### Attention : désormais les séminaires ont lieu tous les lundis à 10h45 en salle 523 du LPTMC - Tour 12-13

**Vincent Démery (Gulliver-ESPCI)**

**Unbinding transition of probes in single-file systems**

Single-file transport, arising in quasi-one-dimensional geometries where particles cannot pass each other, is characterized by the anomalous dynamics of a probe, notably its response to an external force. I will present a simple hydrodynamic framework that allows to compute this response, and also the response of several probes to arbitrary external forces, where an unbinding transition can occur.

Séminaire commun avec le LPTHE. Horaire et salle exceptionnels: **bibilothèque du LPTHE (tours 13-14, 4ème étage) vendredi à 11h**

**Dynamics in quantum antiferromagnets**

**Maxime Dupont (U.C. Berkeley)**

Theoretically challenging, the understanding of the dynamical response in quantum magnets is of great interest, in particular for both inelastic neutron scattering (INS) and nuclear magnetic resonance (NMR) experiments. In this talk, I will address this question for quasi-one-dimensional quantum magnets, e.g., weakly coupled spin chains for which many compounds are available in nature. In this class of systems, the dimensional crossover between a three-dimensional ordered regime at low temperature towards one-dimensional physics at higher temperature is a nontrivial issue, notably difficult concerning dynamical properties. I will present a comprehensive theoretical study based on both analytical calculations and numerical simulations which allows us to describe the full temperature crossover for the NMR relaxation rate 1/T1, from one-dimensional Tomonaga-Luttinger liquid physics to the three-dimensional ordered regime, as a function of interchain couplings.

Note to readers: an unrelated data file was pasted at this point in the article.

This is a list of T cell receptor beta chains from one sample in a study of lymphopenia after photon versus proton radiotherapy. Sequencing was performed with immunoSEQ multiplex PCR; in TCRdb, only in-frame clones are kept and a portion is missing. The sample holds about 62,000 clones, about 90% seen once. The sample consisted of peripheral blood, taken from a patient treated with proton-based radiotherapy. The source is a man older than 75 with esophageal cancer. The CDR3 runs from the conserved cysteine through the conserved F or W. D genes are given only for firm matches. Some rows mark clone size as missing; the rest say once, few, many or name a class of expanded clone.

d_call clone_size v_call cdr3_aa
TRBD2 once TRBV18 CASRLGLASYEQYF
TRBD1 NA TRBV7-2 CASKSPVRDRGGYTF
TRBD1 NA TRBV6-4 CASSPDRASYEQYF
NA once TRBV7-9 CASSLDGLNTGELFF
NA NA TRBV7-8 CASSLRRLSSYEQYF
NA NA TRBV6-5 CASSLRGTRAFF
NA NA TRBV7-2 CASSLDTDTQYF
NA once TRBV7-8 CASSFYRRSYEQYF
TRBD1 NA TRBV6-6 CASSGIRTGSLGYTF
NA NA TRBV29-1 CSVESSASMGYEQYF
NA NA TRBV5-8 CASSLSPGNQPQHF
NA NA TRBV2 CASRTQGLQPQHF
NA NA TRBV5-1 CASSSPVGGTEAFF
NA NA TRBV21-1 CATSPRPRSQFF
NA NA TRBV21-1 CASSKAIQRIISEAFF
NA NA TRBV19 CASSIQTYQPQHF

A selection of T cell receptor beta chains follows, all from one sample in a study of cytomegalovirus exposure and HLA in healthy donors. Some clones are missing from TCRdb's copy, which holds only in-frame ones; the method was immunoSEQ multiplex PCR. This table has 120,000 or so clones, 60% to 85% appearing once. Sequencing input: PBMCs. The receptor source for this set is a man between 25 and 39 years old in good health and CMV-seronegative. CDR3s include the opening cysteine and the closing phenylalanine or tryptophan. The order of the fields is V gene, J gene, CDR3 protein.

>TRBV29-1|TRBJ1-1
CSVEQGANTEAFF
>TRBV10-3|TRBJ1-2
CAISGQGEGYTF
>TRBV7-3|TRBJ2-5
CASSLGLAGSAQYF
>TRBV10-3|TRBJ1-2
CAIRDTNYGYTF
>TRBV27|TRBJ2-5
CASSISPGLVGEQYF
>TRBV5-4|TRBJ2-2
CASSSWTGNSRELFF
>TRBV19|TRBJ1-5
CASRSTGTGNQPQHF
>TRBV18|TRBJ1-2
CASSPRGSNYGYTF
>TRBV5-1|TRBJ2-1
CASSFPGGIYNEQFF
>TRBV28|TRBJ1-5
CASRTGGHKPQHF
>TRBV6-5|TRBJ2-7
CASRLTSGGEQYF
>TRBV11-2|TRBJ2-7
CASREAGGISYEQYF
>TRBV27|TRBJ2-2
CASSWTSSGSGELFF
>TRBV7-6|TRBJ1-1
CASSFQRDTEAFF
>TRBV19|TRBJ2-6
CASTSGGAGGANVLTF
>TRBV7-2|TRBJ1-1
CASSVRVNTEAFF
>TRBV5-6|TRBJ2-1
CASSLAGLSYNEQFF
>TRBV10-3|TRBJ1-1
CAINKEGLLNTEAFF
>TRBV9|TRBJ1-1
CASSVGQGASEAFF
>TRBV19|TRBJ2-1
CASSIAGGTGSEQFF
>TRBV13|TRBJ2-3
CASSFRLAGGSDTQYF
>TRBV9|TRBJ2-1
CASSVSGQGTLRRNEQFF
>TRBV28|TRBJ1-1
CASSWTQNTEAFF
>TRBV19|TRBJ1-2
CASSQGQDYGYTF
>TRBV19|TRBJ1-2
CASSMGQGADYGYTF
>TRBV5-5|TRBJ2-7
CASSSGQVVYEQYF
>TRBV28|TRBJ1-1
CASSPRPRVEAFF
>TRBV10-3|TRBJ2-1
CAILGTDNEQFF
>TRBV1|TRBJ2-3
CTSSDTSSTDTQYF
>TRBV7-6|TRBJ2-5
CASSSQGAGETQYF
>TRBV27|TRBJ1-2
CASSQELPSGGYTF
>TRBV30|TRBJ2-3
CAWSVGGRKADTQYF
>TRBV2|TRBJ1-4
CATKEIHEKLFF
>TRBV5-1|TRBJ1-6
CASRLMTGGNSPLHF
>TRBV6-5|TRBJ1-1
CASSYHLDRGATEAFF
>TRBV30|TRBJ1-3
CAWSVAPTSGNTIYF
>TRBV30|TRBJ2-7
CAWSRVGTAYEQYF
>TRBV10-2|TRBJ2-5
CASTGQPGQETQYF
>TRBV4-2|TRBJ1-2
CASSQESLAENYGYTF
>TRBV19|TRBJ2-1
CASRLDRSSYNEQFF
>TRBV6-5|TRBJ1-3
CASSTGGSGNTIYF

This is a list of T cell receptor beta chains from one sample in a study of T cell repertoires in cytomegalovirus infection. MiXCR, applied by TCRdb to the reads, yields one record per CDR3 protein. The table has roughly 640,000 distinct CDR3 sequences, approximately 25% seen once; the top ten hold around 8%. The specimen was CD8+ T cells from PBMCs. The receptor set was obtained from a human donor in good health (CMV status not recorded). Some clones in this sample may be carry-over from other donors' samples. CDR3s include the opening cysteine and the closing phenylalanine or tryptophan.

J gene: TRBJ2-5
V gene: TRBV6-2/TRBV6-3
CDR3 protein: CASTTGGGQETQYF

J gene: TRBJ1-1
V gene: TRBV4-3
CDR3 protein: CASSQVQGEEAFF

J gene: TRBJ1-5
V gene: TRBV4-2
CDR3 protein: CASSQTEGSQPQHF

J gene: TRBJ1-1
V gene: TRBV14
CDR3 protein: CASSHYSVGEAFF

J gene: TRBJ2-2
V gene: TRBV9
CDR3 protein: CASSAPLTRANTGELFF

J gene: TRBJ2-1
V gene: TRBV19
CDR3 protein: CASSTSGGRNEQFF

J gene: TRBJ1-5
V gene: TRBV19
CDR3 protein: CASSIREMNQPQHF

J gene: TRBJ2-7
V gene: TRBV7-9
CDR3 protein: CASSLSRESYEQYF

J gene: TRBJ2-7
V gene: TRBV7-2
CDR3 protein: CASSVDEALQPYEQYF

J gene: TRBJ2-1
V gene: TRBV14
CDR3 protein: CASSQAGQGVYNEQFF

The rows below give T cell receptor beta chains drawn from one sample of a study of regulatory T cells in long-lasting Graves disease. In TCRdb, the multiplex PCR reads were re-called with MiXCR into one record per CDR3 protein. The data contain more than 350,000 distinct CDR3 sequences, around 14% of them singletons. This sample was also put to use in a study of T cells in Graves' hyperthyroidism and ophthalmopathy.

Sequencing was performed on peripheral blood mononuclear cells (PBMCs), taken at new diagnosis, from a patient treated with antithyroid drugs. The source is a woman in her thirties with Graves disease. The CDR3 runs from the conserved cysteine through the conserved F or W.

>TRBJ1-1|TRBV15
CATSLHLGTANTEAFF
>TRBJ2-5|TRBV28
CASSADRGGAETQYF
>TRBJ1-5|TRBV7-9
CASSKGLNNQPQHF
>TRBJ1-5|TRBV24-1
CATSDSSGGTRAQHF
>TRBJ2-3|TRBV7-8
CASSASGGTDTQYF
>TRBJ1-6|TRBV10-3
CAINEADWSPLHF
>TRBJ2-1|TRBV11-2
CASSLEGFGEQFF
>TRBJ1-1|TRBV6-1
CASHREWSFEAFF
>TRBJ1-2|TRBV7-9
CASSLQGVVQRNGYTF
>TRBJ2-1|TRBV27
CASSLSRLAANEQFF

**Compact packings of spheres**

**Thomas Fernique (LIPN, CNRS et U. Paris 13)**

It is well known that the best way to pack oranges in a (very large) box is to place them on a face-centered cubic lattice (also known as checkerboard), although this has been formally demonstrated only in 1998 (with difficulty). This talk focuses on what happens when the dimension or number of different spheres change. In particular, so-called compact packings (the term will be defined properly) seem good candidates to maximize density. In this tallk, we propose : a) a non-technical survey of the known mathematical results ; b) an overview of the underlying computer problems (interval arithmetic, resolution of systems of polynomial equations, combinatorial exploration) ; (c) a discussion of possible applications in chemistry, including self-assembly of supercrystals ; d) a discussion of numerical simulations that may be of interest in this context.

**Quantum spin liquids: an experimental view **

**Fabrice Bert (LPS Orsay)**

Spin liquids are fascinating states of matter where quantum fluctuations are strong enough to prevent any kind of magnetic ordering down to absolute zero temperature. Spin liquid physics has been for long a rich playground for theoreticians to discover novel quantum states and concepts, often relevant to other fields such as high Tc superconductivity, and there are now several materials realizing such ground states. I will present an experimental investigation with resonance techniques of two of them: a vanadium oxyfluoride compound where the V4+ ions form a unique S = ½ breathing kagome lattice which consists of alternating equilateral triangles, preserving the full frustration of the isotropic model, and the recently discovered Y-kapellasite which realizes an original spatially anisotropic kagome model.

**Continuous-time Quantum Walks**

**Kirone Mallick (IPhT CEA Saclay)**

Quantum analogs of classical random walks have been defined in quantum information theory as a useful concept to implement algorithms. Due to interference effects, statistical properties of quantum walks can drastically differ from their classical counterparts, leading to much faster computations.

In this talk, we shall discuss various statistical properties of continuous-time quantum walks on a lattice, such as: survival properties of quantum particles in the presence of traps (i.e. a quantum generalization of the Donsker-Varadhan stretched exponential law), the growth of a quantum population in the presence of a source, quantum return probabilities and Loschmidt echoes.